Hollywood with a Heart: “Brightest Star” Producer Gives Unforgettable Gift to High School Students

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I was just giving him a call, being the nosy person that I can be…

“How’s your movie coming along?”

Former student and current producer, Jason Potash, was in New York prepping for the film Brightest Star which opens on January 31st.

“Great!” he answered, ever positive. “How’s the family?” ever quick to shift the spotlight back to someone else.

“Wish I could bring my class,” I joked. “It’d be a great field trip!”

“Why not?”


“No really. We’ve got a few college lecture hall scenes and we need extras.”

"Brightest Star" opens January 31, 2014 in select theaters and iTunes

“Brightest Star” opens January 31, 2014 in select theaters and iTunes

Less than a month later with the help of a wonderful travel agent (and high school classmate), Jeff, combined with the trusting support of a principal and many parents, we flew out of Detroit–sixteen students and four other chaperons.

My students, who stand out in a crowd--even as extras.

My students, who stand out in a crowd–even as extras.

The shoot took a full Sunday and the students had to bring four changes of clothes to represent various times in the movie’s plot. The fans of Veronica Mars and Private Practice were particularly excited to see a familiar face playing the lead. Chris Lowell, would later be seen as Stuart Whitworth, Emma Stone’s love-interest in The Help.

Jason Potash with Maggie Kiley on the set of "Beside Still Waters" in New York, 2011

Jason Potash (left) with Tribeca-winning director Maggie Kiley on the set of “Brightest Star” in New York, 2011

Jason arranged for the students to not only be in the lecture hall but in a library scene. In the long spots of down-time between shoots, he would chat with us about the process and introduce the students to many key crew members who shared their stories and jobs. After the film was completed, Chris Lowell had enjoyed working with Jason so much that he asked him to produce his own script that he would direct, Beside Still Waters. The following July, Jason and Lowell were in a cabin on Walloon Lake in northern Michigan shooting the comedy. BesideStillWaters So what was Jason’s first big break after working successfully on films as a student at Columbia College in Chicago, including Fred Claus, The Express and The Dark Knight? What made him a successful producer? I can answer with a few short testimonials:

  • My wife: “He’s your only friend who thought to bring a pie to our house–and he’s only eighteen.”
  • A technician who came into my classroom to repair some technology who saw the ninth-grade Jason and said, “Mr. Walsh?” — and Jason just nodded.
  • A garbage-truck driver whose route threatened to disrupt the chase-scene in The Dark Knight until Jason deftly moved him in and out of the set without disturbing anything–or anyone.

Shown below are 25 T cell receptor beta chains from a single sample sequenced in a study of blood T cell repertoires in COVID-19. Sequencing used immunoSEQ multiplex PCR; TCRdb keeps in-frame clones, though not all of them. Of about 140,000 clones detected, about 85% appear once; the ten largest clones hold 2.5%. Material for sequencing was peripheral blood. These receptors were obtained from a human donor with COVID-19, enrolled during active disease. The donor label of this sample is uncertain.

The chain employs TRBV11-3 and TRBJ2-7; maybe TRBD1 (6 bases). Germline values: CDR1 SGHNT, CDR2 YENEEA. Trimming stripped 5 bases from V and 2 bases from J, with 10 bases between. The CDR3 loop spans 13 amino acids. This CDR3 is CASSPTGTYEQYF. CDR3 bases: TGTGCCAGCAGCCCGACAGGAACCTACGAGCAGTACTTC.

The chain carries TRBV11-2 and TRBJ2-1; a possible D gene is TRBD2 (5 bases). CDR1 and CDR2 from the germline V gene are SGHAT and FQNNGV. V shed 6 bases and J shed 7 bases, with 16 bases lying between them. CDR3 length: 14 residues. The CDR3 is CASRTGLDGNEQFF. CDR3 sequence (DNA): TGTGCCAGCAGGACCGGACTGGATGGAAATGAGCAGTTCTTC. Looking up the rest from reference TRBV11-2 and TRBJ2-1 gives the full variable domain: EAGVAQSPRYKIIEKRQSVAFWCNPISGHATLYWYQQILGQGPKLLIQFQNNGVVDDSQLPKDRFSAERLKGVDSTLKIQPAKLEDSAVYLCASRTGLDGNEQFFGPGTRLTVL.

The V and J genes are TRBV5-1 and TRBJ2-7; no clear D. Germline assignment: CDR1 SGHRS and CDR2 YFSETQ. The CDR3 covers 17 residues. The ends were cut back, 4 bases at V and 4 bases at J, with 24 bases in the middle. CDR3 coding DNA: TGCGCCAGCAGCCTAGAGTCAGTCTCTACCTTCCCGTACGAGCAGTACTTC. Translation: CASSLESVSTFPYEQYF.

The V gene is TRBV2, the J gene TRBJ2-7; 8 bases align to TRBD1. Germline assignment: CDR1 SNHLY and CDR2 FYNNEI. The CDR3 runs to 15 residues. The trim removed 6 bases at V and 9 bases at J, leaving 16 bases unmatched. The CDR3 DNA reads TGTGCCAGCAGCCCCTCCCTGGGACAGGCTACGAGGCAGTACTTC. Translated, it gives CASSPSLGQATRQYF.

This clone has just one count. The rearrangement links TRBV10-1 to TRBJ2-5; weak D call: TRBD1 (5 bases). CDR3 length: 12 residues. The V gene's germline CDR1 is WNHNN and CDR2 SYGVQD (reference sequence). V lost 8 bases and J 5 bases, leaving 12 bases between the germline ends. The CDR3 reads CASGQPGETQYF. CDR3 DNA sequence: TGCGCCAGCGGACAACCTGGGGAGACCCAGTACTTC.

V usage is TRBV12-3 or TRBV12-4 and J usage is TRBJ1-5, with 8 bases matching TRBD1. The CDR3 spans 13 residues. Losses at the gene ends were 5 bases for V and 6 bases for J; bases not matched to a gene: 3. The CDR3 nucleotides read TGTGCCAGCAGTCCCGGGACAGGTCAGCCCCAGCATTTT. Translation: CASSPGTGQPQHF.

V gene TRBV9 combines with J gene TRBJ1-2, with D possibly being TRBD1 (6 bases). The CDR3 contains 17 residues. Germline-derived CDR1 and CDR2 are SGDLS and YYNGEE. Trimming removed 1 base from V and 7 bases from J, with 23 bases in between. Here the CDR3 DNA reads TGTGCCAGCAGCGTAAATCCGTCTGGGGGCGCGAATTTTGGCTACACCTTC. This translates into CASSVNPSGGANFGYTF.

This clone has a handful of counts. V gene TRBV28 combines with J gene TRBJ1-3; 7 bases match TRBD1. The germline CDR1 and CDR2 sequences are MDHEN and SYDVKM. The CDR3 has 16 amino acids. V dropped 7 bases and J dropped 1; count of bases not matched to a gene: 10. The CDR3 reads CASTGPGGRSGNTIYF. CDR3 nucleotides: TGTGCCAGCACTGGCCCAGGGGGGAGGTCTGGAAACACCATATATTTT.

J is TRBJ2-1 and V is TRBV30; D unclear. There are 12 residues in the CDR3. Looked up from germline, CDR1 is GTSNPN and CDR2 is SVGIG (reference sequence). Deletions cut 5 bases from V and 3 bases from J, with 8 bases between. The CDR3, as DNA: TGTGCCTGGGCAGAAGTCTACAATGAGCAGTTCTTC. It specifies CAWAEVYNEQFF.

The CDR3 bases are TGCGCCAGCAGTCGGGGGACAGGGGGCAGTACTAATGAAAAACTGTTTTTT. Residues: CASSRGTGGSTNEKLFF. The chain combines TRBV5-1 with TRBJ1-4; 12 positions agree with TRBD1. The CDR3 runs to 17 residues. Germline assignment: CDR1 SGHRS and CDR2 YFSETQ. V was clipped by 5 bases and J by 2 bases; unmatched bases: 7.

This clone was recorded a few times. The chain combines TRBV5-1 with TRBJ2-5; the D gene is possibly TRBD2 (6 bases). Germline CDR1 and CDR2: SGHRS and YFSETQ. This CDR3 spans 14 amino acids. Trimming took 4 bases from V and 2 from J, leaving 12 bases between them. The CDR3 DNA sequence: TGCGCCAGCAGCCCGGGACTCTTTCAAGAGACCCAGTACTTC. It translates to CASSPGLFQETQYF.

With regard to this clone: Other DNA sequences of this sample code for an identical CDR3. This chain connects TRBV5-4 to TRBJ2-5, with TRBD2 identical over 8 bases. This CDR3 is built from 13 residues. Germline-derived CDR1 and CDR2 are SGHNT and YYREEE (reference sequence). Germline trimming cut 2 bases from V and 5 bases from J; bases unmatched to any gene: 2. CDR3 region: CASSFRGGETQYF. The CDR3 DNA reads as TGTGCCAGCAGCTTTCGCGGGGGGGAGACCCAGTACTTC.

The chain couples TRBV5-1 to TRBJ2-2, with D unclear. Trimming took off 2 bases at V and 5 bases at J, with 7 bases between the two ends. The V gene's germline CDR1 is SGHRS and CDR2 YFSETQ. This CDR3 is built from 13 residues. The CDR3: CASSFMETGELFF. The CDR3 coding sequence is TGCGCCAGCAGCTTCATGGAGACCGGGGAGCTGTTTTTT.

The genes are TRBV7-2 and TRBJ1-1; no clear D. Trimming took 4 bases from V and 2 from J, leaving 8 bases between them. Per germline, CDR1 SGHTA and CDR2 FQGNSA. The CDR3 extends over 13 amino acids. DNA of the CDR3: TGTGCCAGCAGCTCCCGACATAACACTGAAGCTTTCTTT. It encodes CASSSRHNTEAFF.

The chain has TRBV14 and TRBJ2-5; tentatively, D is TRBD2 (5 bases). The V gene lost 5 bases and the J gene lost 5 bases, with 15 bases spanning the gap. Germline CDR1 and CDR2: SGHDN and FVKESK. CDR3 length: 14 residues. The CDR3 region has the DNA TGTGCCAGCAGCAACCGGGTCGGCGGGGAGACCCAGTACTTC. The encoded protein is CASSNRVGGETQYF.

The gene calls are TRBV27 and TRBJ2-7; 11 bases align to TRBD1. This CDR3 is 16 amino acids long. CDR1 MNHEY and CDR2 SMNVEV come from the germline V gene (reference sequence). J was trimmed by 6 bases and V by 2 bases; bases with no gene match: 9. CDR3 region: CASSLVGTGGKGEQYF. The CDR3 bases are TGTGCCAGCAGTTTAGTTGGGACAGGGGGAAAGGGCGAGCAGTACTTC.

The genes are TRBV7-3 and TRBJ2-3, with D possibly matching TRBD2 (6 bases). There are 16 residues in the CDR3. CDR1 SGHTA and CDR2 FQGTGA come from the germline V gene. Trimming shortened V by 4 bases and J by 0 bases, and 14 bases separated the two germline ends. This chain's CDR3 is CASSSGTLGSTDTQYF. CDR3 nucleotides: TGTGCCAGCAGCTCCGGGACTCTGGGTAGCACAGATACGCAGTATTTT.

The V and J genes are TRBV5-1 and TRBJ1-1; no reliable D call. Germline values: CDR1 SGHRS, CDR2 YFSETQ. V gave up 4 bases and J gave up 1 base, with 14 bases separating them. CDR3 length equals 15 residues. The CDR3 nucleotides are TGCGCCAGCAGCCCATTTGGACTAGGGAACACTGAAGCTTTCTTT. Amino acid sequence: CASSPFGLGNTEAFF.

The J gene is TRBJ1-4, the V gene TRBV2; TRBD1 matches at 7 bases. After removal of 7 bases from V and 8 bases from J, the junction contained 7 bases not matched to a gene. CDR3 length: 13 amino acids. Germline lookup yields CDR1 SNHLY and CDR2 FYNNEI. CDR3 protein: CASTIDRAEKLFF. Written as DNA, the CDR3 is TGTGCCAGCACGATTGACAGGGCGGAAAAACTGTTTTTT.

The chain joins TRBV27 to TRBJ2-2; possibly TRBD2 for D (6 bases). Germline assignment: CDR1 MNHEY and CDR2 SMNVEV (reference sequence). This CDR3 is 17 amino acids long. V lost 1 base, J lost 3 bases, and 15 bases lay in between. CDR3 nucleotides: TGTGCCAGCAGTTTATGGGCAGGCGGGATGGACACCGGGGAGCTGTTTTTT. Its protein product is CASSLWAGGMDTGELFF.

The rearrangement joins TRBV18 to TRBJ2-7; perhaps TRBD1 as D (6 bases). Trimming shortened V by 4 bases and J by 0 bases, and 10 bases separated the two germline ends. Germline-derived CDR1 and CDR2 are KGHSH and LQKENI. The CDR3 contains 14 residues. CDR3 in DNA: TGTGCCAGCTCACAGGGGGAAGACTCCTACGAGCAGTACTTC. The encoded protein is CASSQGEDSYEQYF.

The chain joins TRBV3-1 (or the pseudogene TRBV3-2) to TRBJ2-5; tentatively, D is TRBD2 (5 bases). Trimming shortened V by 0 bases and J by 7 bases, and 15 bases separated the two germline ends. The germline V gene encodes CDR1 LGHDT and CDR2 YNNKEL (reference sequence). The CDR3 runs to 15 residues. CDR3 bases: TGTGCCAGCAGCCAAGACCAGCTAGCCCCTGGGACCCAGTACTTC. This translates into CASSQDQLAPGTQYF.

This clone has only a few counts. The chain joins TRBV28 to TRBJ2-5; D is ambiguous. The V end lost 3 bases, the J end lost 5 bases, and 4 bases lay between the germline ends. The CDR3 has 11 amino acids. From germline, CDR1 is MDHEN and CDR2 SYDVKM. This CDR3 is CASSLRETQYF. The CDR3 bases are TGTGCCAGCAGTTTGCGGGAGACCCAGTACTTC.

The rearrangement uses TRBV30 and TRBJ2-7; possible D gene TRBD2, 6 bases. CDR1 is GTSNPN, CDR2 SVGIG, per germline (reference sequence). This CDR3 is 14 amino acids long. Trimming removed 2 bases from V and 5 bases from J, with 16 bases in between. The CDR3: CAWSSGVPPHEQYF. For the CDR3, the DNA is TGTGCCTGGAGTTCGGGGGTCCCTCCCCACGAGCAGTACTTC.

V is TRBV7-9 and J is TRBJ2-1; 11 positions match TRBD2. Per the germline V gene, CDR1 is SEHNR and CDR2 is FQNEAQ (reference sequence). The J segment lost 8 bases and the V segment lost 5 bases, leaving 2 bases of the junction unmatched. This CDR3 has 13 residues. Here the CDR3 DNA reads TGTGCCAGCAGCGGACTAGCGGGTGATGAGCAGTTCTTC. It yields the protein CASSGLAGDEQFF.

• My students, as Jason drove us back in the shuttle to our New York hotel because the film’s driver was busy. One even remarked, “So that’s what a producer does–everything, I guess.”

I first met Jason when he was just a forty year-old freshman at West Bloomfield High School. That was the joke around the school. He carried himself so confidently that he did seem like an older brother to my 36 years. I was hired into the district to create the video production program, but Jason had an equal hand in all of the equipment that was ordered and very good ideas for the flow of the curriculum as well as the floor-design. After he graduated from Columbia, Jason was introduced to Maggie Kiley, who, in 2009, had been accepted into the American Film Institute’s Directing Workshop for Women. Her short film, Some Boys Don’t Leave starred Jesse Eisenberg, an acting colleague of Kiley’s from the 2007 Atlantic Theatre production, “Scarcity.” In 2010, I was thrilled to fly to New York to see a screening of the film, where Kiley had been honored at the Tribeca Film Festival with the Student Visionary Award.

Maggie Kiley, director, with Jason Potash at the Tribeca Film Festival, 2010

Maggie Kiley, director, with Jason Potash at the Tribeca Film Festival, 2010

Jason was in his element. He met me and his parents the afternoon of the film’s screening and we all went to an art gallery so Jason could pick up the poster for the night’s after-glow party. Rather than being stressed, he chatted with the owner and asked how long he had been in business and what the history of the shop was. The following morning, after a great screening, Jason and Maggie were in meetings with developing the short into a feature–one that Kiley would develop into the script she would direct for Brightest Star. In New York, the students saw Jason’s same calm “we’ll-get-it-done” humor in the library shoot for Brightest Star as Jason walked across the set to hold up a piece of foam board in front of a window to help the lighting guys.